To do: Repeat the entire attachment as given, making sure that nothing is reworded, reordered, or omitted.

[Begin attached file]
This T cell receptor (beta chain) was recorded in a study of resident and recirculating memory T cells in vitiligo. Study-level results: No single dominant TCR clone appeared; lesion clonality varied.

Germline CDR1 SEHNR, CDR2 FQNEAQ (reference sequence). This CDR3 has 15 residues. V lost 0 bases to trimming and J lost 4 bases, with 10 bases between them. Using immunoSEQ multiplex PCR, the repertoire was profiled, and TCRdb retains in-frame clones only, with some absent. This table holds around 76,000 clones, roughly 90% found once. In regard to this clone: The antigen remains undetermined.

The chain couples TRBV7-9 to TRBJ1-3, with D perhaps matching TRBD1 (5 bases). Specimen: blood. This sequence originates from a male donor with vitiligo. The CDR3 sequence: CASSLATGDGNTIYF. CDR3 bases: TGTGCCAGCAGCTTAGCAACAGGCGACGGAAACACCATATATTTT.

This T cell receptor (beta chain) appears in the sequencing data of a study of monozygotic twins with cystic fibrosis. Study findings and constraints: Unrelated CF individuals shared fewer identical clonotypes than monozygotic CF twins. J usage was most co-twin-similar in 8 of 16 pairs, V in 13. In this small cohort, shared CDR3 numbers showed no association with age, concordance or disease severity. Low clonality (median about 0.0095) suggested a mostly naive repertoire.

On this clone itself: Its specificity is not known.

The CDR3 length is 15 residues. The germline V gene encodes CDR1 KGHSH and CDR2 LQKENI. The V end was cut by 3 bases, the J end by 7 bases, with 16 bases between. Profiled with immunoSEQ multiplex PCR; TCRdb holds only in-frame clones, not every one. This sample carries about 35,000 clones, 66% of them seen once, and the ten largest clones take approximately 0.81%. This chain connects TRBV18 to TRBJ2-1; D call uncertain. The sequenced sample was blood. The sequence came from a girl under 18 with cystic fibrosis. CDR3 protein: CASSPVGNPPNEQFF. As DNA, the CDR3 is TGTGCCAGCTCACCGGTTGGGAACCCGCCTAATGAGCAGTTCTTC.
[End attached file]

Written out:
This T cell receptor (beta chain) was recorded in a study of resident and recirculating memory T cells in vitiligo. Study-level results: No single dominant TCR clone appeared; lesion clonality varied.

Germline CDR1 SEHNR, CDR2 FQNEAQ (reference sequence). This CDR3 has 15 residues. V lost 0 bases to trimming and J lost 4 bases, with 10 bases between them. Using immunoSEQ multiplex PCR, the repertoire was profiled, and TCRdb retains in-frame clones only, with some absent. This table holds around 76,000 clones, roughly 90% found once. In regard to this clone: The antigen remains undetermined.

The chain couples TRBV7-9 to TRBJ1-3, with D perhaps matching TRBD1 (5 bases). Specimen: blood. This sequence originates from a male donor with vitiligo. The CDR3 sequence: CASSLATGDGNTIYF. CDR3 bases: TGTGCCAGCAGCTTAGCAACAGGCGACGGAAACACCATATATTTT.

This T cell receptor (beta chain) appears in the sequencing data of a study of monozygotic twins with cystic fibrosis. Study findings and constraints: Unrelated CF individuals shared fewer identical clonotypes than monozygotic CF twins. J usage was most co-twin-similar in 8 of 16 pairs, V in 13. In this small cohort, shared CDR3 numbers showed no association with age, concordance or disease severity. Low clonality (median about 0.0095) suggested a mostly naive repertoire.

On this clone itself: Its specificity is not known.

The CDR3 length is 15 residues. The germline V gene encodes CDR1 KGHSH and CDR2 LQKENI. The V end was cut by 3 bases, the J end by 7 bases, with 16 bases between. Profiled with immunoSEQ multiplex PCR; TCRdb holds only in-frame clones, not every one. This sample carries about 35,000 clones, 66% of them seen once, and the ten largest clones take approximately 0.81%. This chain connects TRBV18 to TRBJ2-1; D call uncertain. The sequenced sample was blood. The sequence came from a girl under 18 with cystic fibrosis. CDR3 protein: CASSPVGNPPNEQFF. As DNA, the CDR3 is TGTGCCAGCTCACCGGTTGGGAACCCGCCTAATGAGCAGTTCTTC.